Which led to the problem of how one bought a murderer to justice on Earth, if they were on the Moon with thousands of people willing to protect them. Thaddeus’ high society friends demanded that a team of armed soldiers be sent up the gravity well to kill the strikers en masse. Confident that New Jamestown had no weapons, not really, that could defend them. The International Space Agency gently pointed out that if the residents of New Jamestown were unwilling to let a shuttle land or make contact, there were countless ways they could prevent them from doing so.
"Space is like the Ocean if there wasn’t any air and you die if your ship leaks. Ask any sailor, ships always leak. Especially if there are hundreds of engineers and miners intent on poking holes in your ship." the ISA rep told the room of wealthy elites. The rep was a beneficiary of the trade lottery and had actually worked hard for their position, so did not have much sympathy for Thaddeus Havelford, or his high society friends.
The dithering and lack of response gave the residents of New Jamestown real confidence. They realised at much the same time that there was very little anyone on Earth could do to them, short of sending missiles and nukes to destroy the entire city. The wealthy loved money more than they had loved Thaddeus Havelford.
When independence was declared it was a low key affair, after weeks of communication with the People's Republic of China and the Russian government that New Jamestown would be an Independent Trade Port, with its autonomy guaranteed by those nations.
The year was 2105 and Babylon was born, the new frontier that the poor and lost of Earth would look up to in the night sky and wonder how anyone, anywhere, could be so free. While the people of Babylon looked back at the blue marble on their horizon and wondered at how anyone could have ever left something so beautiful.
You must sign up or log in to submit a comment.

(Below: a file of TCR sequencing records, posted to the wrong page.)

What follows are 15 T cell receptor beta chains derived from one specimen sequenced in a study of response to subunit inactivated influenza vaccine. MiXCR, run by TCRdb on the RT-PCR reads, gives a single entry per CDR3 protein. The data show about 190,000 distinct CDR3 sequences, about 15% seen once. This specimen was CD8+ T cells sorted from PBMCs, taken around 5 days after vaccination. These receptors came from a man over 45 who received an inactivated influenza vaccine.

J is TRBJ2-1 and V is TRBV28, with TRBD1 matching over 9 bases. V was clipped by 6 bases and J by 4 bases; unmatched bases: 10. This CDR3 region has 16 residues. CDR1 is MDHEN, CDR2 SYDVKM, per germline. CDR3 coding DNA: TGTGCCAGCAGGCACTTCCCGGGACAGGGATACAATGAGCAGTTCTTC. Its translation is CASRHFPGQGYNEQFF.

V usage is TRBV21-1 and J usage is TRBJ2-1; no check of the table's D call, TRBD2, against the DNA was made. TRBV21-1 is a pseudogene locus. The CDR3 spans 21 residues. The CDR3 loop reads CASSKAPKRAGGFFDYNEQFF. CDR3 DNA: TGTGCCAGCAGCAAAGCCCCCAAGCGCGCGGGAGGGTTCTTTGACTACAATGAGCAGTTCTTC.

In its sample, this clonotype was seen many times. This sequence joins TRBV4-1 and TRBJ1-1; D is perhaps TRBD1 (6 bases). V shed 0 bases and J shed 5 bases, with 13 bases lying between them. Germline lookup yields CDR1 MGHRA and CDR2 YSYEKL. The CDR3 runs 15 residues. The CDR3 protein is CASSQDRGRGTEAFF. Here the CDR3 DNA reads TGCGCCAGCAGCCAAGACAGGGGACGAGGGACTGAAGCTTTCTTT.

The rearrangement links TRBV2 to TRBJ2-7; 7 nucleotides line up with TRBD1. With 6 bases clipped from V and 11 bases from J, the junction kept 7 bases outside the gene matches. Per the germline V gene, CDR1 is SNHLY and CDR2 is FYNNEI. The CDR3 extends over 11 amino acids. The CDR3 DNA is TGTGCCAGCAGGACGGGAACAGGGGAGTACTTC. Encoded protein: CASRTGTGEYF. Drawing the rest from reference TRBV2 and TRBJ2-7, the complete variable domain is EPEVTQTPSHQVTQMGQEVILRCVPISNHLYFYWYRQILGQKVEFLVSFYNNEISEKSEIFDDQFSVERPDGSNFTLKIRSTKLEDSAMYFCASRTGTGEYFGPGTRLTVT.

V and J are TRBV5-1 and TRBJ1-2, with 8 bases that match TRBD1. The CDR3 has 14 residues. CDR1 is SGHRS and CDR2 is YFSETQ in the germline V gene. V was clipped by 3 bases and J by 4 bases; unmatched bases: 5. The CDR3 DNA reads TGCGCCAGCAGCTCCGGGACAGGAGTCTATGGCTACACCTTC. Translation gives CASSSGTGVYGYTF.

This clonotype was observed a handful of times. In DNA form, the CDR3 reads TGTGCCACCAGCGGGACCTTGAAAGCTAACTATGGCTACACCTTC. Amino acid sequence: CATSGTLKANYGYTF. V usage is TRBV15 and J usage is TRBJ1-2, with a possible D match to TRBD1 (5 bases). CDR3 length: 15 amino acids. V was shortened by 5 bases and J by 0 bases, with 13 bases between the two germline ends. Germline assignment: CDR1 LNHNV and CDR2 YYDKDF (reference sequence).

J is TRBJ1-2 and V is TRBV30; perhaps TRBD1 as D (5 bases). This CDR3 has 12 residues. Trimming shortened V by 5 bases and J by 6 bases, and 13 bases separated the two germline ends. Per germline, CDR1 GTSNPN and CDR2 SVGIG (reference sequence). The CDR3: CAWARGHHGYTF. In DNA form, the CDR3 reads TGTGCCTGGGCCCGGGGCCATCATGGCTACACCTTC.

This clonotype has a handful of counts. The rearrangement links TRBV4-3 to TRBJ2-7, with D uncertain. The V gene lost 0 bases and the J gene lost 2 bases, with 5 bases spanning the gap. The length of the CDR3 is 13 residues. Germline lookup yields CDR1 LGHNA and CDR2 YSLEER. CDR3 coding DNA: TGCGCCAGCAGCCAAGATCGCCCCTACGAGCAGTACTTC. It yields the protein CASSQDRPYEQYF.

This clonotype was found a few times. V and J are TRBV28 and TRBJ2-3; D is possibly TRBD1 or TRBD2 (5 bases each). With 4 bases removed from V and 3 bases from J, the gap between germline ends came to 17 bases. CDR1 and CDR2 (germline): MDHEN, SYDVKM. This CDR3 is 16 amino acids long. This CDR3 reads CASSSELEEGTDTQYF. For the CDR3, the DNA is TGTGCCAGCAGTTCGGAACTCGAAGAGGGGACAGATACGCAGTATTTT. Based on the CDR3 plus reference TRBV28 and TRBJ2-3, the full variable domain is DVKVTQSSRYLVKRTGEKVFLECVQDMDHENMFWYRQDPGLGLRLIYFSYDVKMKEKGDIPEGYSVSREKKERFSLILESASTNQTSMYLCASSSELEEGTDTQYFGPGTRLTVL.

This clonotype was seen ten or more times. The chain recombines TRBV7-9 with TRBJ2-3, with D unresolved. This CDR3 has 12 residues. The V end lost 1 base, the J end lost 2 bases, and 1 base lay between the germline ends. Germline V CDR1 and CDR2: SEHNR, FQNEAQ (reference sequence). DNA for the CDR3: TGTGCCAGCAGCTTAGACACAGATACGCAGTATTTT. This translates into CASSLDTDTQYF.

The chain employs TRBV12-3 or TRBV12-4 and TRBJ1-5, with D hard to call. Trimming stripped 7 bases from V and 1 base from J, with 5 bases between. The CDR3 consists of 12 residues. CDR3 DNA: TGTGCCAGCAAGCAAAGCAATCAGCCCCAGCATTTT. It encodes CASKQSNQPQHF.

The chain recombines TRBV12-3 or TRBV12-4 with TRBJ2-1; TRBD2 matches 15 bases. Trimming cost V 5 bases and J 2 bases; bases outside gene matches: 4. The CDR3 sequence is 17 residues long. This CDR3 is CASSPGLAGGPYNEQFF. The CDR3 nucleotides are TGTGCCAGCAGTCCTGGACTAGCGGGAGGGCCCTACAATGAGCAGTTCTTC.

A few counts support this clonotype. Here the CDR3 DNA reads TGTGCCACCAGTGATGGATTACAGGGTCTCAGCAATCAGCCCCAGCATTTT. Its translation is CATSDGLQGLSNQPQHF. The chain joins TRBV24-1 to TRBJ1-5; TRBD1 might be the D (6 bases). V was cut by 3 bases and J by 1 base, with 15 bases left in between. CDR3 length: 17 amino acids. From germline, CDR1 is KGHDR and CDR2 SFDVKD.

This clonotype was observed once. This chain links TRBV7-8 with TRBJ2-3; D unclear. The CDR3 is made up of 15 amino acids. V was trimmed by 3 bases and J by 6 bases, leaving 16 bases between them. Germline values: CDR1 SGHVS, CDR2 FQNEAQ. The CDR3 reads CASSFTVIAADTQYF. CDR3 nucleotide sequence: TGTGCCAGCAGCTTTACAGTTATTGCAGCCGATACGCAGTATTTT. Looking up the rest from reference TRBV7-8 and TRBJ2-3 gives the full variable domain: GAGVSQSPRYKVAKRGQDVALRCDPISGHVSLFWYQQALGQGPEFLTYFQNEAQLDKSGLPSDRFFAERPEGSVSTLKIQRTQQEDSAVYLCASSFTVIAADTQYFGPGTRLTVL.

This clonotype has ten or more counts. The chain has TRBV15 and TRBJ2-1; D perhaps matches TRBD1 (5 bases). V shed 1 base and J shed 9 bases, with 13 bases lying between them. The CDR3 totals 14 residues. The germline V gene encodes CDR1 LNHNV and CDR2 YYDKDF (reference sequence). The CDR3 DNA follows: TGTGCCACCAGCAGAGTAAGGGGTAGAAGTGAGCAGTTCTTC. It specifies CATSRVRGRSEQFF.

The feels like Artemis by Andy Weir who wrote The Martian or The Expanse minus aliens. Great stuff.
I'm actually reading Project Hail Mary by Andy Weir at the moment so that's a huge compliment. Thanks Graham!
You're welcome. Did you get into him after seeing the film like me or did you read the books first?
I did the same, saw the movie and then went through the book and his short stories. I love the sense of humour he injects to the characters, both the Martian and Project Hail Mary have made me laugh out loud multiple times.
It's amazing how funny they are and also how accurate an adaptation the film was, which also made reading the book after a little bit boring. I hope he writes a lot more like that. Rosario Dawson narrated the book for Artemis which was awesome. I haven't read Project Hail Mary yet. Hopefully he'll do something with a recurring character eventually, it's cool to get to know a character over a couple of books. Have you read the Dune books?
Yes, getting to know the same character in his stories would be really great, even just tertiary characters cropping up in the books would be cool. I do understand that its difficult though, with the specific nature of the situations in Martian and Project Hail Mary. It'd be quite hard to suspend ones disbelief that one person could end up in that kind of situation twice. I have read Dune! I read it once many years ago and then again just before the new movie came out. It really changed my perception of genre writing as a whole. It's wild h...
I know that I'm no SI-FI expert and that I haven't read many novels that include sci-fi themes, but the way you made the city feel real with its own problems and people, is something remarkable in my own honest humble opinion. Your language is concise and clear, it draws the reader in, which I extremely and utterly appreciate. I think, and it is just a guess, that you read a lot of sci-fi, and that really appears in the dexterity you have over the themes of this genre. If I am to give you some kind of advice, or more like a personal preferen...
Thanks Ismail, I really appreciate the feedback. I do very much enjoy reading science fiction and am perhaps a bit guilty of assuming that everyone knows as much about the laws of physics and technology as me so it is good that the themes were clear. I'll definitely try to experiment with some more flowery prose. Thanks again for reading!